Last week Does left his mark at Molitor. A masterpiece of French architecture opened between wars in 1929, Molitor was Paris’ most popular bath with an avant-garde atmosphere. Sixty years later it became the temple for the Parisian underground movement, raves, urban art, all kinds of crazyness. Then in 2014, this sanctuary, this temple to Paris’ street art was transformed into a unique hotel that cherishes it’s rich history.
During his trip Does was accompanied by Bart Temme from SAC, who was completely – and rightly so – blown away by this place and we’d love to share his story with you. It’s been great creating art at Molitor!
Bart Temme about Molitor
This week Does invited me for a trip to Molitor. I have been completely blown away by this place and by the time and energy that the team at Molitor puts into the heritage that is Molitor. Let me explain why.
First of all, you should know something about hotel Molitor. It was opened in 1929 and it featured a hotel, ballroom and 2 swimming pools. One outside, one inside. Fair to say this was heavily used by the upper class of Paris, but not exclusively. Famous actors and influential people from that era were between it’s regular visitors. But many other Parisians visited this public place to ice skate on the pool during winter, smoke cigars, work on fitness, or just be in company with others.
Something I would definitely have checked out: the introduction of the first bikini! An introduction that, mind you, in that time, must have been heavily talked about. A book says: ‘Inventor Louis Réard chose the name ‘Bikini’ because of the nuclear explosion that had taken place there (Bikini is small island in the South Pacific where the Americans did nuclear tests red.) a few days before. He hoped the effect of this fashion item would be as explosive as the one on the South Pacific atoll.’ Biggup to Louis I would say!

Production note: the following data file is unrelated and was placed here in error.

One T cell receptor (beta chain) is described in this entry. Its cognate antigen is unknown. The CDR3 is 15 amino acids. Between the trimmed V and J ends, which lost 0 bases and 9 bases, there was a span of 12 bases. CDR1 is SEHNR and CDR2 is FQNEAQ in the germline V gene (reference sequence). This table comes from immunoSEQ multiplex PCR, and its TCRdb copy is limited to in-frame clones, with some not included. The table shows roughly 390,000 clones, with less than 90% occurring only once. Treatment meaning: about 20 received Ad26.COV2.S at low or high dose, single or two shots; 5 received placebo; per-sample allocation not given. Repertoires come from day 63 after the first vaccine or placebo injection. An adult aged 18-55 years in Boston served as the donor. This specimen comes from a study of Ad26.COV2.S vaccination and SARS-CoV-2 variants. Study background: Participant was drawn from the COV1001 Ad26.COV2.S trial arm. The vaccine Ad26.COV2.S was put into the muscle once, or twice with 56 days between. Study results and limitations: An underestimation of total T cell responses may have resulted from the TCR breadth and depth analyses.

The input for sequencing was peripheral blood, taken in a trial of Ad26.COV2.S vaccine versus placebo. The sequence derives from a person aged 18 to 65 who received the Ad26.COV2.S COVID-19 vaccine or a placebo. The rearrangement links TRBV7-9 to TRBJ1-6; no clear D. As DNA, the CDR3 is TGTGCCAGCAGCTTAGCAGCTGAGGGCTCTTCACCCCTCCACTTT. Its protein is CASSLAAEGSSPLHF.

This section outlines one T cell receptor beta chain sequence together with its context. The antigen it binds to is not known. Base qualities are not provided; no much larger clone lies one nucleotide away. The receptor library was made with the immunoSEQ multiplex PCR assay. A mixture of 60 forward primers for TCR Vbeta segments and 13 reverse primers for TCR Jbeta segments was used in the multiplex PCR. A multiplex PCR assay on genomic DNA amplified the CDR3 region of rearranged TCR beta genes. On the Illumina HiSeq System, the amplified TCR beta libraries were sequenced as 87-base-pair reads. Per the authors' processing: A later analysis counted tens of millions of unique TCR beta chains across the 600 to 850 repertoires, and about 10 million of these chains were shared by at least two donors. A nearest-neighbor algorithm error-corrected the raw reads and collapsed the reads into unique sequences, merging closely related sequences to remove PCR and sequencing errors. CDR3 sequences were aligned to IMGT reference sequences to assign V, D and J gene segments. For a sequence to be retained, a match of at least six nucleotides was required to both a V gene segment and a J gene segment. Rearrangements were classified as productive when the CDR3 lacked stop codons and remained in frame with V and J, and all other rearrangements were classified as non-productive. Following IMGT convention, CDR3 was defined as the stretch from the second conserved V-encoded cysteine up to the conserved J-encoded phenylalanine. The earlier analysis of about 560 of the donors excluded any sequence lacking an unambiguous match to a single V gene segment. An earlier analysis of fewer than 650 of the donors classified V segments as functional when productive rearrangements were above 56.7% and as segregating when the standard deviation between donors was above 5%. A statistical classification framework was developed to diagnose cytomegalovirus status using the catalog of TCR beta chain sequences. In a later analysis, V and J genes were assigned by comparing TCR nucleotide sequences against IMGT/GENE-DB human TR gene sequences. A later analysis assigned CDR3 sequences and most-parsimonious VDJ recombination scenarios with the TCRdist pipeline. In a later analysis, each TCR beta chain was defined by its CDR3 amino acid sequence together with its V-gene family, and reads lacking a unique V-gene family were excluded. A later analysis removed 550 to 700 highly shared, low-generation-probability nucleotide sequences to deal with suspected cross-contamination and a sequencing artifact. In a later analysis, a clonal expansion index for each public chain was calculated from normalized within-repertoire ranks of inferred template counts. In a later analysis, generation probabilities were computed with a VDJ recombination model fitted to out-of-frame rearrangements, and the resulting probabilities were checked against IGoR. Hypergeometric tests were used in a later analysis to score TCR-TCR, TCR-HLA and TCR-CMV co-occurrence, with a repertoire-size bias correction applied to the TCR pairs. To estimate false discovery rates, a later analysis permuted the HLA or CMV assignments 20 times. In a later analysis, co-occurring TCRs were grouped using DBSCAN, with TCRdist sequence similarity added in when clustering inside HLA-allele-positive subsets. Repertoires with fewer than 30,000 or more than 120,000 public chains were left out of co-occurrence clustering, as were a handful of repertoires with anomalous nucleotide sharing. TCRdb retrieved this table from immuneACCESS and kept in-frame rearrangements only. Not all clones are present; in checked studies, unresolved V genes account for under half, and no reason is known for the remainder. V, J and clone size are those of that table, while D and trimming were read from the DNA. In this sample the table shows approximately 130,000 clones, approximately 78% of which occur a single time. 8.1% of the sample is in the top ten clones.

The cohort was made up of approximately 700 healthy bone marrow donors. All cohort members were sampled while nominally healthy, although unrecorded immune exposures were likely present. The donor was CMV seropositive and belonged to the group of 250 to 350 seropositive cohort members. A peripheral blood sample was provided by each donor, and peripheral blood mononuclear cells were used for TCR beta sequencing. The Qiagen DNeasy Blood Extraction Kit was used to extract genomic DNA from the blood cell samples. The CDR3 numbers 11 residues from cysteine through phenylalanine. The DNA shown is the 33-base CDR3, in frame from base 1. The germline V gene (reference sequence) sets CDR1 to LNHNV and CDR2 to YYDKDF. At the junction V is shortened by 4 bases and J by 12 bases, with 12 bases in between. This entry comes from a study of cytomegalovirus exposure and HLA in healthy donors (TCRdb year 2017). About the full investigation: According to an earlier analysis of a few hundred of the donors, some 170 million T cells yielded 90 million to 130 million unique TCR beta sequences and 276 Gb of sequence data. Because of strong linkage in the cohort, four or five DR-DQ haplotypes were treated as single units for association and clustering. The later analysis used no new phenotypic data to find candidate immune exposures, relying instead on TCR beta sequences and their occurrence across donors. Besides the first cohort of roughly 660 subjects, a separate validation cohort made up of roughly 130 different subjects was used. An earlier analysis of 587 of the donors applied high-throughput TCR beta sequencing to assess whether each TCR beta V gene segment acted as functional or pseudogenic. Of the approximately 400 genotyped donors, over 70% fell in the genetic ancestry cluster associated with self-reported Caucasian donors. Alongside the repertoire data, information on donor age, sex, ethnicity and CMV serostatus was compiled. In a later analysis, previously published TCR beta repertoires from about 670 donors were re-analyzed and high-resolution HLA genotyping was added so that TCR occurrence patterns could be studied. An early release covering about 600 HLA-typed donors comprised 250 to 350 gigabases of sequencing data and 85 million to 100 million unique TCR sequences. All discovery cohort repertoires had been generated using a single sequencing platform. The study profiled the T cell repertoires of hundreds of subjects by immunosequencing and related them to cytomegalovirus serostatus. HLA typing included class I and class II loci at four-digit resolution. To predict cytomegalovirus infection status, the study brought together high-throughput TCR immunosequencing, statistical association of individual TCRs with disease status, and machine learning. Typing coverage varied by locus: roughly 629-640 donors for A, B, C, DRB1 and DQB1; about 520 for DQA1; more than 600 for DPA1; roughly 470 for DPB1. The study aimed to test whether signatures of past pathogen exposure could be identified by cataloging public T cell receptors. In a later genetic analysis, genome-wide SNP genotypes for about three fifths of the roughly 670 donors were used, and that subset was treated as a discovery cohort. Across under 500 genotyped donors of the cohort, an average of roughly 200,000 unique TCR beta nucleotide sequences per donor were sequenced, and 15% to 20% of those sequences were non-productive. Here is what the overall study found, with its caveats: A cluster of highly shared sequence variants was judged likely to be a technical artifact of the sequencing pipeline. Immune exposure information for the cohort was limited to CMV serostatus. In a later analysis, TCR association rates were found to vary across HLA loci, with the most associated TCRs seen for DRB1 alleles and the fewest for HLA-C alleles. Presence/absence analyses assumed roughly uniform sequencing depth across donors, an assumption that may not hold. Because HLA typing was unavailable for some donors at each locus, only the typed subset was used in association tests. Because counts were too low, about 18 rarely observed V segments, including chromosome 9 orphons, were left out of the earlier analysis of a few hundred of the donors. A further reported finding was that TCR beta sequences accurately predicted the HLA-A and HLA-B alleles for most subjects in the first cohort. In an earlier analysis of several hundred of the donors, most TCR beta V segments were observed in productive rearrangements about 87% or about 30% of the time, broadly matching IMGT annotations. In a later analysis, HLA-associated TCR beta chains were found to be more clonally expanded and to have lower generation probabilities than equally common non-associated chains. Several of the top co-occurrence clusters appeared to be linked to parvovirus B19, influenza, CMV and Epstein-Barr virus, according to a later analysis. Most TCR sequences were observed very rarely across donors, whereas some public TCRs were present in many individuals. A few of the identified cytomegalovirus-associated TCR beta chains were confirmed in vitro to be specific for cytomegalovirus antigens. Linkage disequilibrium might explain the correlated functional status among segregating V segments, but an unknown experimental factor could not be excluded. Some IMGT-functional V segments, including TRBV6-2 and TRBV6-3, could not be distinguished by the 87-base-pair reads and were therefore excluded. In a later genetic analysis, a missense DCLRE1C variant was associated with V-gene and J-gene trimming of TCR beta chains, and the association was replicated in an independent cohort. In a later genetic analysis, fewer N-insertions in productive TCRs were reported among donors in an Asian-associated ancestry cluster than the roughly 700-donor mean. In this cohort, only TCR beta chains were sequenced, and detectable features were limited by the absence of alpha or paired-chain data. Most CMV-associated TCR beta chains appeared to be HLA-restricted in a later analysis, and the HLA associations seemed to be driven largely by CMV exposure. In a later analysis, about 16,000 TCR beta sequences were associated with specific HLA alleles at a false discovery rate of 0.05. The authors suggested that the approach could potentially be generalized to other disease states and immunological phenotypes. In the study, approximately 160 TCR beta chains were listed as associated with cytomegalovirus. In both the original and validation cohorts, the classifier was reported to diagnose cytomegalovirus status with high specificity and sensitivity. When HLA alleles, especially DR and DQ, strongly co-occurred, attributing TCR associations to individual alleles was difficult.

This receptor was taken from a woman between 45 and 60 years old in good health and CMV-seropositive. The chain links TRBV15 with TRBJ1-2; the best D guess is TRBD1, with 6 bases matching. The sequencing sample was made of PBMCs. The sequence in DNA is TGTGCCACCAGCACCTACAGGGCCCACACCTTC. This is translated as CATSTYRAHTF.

As the title of the beautiful book about Molitor’s history demands us to know; ‘Ceci n’est pas une piscine’. Translated literally; ‘This is not a swimming pool’. It is actually a place with a huge cultural meaning to people in Paris, a landmark to all those memories and emotions that are connected to it’s iconic existence. One of the reasons it’s so special is that artists like Vhils, Futura, Blek le Rat and Does were asked to create art here.
The other part of Molitor’s history is beautiful in itself and in high contrast with the romantic stuff I wrote about above. Although, I think the real romance started when Molitor closed, come to think of it. This once modern establishment in 1929, totally closed in 2000, kickstarted a revolution in art, fueled by young artists all over Paris and far beyond. Graffiti crews were fully taking over to claim their walls and create colorful new pieces. Smaller and bigger raves were organized in this lawless place of ultimate artistic freedom in the heart of the world’s capital of art. Sad I never got to visit it during that era.
When the city council of Paris wanted to do something with this art deco monumental building, they organised a contest. Someone from Accor Hotel group understood both the historical and cultural value. Lucky for us, they pitched an idea to restore it to it’s original state, transform it into a hotel and heavily incorporate street art in it’s formula.
I’m stoked that was able to accompany Does during his trip to this place that means so much to many Parisians. A place that holds more stories across multiple generations one could possibly remember. It’s been a beautiful week, thank you Molitor and Sylvia for your generous company!